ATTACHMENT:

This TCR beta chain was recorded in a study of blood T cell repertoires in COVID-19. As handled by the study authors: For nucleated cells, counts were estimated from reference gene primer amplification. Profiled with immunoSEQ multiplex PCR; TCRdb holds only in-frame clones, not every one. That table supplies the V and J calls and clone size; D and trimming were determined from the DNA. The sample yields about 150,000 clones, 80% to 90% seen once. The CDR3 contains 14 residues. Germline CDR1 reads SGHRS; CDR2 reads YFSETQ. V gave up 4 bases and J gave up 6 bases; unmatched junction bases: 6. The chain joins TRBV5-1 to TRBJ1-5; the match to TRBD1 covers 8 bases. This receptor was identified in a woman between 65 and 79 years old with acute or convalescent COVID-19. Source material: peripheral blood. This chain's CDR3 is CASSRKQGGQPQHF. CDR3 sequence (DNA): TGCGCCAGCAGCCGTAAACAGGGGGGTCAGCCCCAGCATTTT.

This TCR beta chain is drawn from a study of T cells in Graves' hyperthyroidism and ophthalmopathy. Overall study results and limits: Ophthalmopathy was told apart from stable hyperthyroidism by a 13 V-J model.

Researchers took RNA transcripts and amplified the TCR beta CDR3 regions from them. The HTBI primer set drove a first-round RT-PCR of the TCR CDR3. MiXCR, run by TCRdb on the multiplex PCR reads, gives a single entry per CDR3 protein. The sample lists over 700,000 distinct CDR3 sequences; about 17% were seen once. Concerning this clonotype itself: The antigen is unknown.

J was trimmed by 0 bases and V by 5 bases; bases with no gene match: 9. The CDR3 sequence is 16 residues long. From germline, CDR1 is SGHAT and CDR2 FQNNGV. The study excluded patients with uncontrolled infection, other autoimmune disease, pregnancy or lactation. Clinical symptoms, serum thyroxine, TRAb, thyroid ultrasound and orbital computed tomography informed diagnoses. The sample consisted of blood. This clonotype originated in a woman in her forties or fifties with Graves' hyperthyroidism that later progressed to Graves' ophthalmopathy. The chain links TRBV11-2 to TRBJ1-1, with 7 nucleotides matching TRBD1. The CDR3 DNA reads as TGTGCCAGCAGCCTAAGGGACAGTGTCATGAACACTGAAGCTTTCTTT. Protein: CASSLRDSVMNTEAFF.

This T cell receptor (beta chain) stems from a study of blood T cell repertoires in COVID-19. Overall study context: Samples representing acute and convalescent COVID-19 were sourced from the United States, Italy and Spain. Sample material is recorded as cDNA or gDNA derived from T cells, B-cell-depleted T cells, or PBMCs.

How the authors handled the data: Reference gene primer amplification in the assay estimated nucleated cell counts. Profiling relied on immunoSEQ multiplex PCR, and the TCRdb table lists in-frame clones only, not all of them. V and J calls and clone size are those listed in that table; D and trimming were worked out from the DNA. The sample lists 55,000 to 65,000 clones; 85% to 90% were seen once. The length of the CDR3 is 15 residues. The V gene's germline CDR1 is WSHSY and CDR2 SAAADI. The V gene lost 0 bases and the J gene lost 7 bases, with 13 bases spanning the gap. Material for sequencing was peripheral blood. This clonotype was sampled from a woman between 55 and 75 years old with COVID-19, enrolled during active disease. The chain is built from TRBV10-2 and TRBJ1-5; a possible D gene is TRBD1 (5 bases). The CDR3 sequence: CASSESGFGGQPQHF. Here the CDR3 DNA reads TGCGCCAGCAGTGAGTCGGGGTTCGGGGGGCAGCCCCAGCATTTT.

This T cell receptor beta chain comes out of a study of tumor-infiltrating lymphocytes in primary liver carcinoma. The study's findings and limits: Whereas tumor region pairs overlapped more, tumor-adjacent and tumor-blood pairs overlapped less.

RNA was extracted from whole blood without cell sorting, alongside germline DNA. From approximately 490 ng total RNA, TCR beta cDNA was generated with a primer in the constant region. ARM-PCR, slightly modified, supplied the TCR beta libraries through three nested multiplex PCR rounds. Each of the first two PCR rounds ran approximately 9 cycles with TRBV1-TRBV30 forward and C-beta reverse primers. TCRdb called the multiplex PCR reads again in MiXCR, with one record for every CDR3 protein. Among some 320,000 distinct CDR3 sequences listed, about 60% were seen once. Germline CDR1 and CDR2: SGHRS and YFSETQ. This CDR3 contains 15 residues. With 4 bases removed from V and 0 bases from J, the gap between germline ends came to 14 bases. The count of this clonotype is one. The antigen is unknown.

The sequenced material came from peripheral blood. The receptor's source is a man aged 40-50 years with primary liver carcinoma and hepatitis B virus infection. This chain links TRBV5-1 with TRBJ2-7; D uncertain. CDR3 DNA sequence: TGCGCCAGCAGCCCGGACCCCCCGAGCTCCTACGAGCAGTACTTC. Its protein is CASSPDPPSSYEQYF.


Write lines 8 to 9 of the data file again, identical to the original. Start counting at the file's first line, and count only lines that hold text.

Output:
RNA was extracted from whole blood without cell sorting, alongside germline DNA. From approximately 490 ng total RNA, TCR beta cDNA was generated with a primer in the constant region. ARM-PCR, slightly modified, supplied the TCR beta libraries through three nested multiplex PCR rounds. Each of the first two PCR rounds ran approximately 9 cycles with TRBV1-TRBV30 forward and C-beta reverse primers. TCRdb called the multiplex PCR reads again in MiXCR, with one record for every CDR3 protein. Among some 320,000 distinct CDR3 sequences listed, about 60% were seen once. Germline CDR1 and CDR2: SGHRS and YFSETQ. This CDR3 contains 15 residues. With 4 bases removed from V and 0 bases from J, the gap between germline ends came to 14 bases. The count of this clonotype is one. The antigen is unknown.

The sequenced material came from peripheral blood. The receptor's source is a man aged 40-50 years with primary liver carcinoma and hepatitis B virus infection. This chain links TRBV5-1 with TRBJ2-7; D uncertain. CDR3 DNA sequence: TGCGCCAGCAGCCCGGACCCCCCGAGCTCCTACGAGCAGTACTTC. Its protein is CASSPDPPSSYEQYF.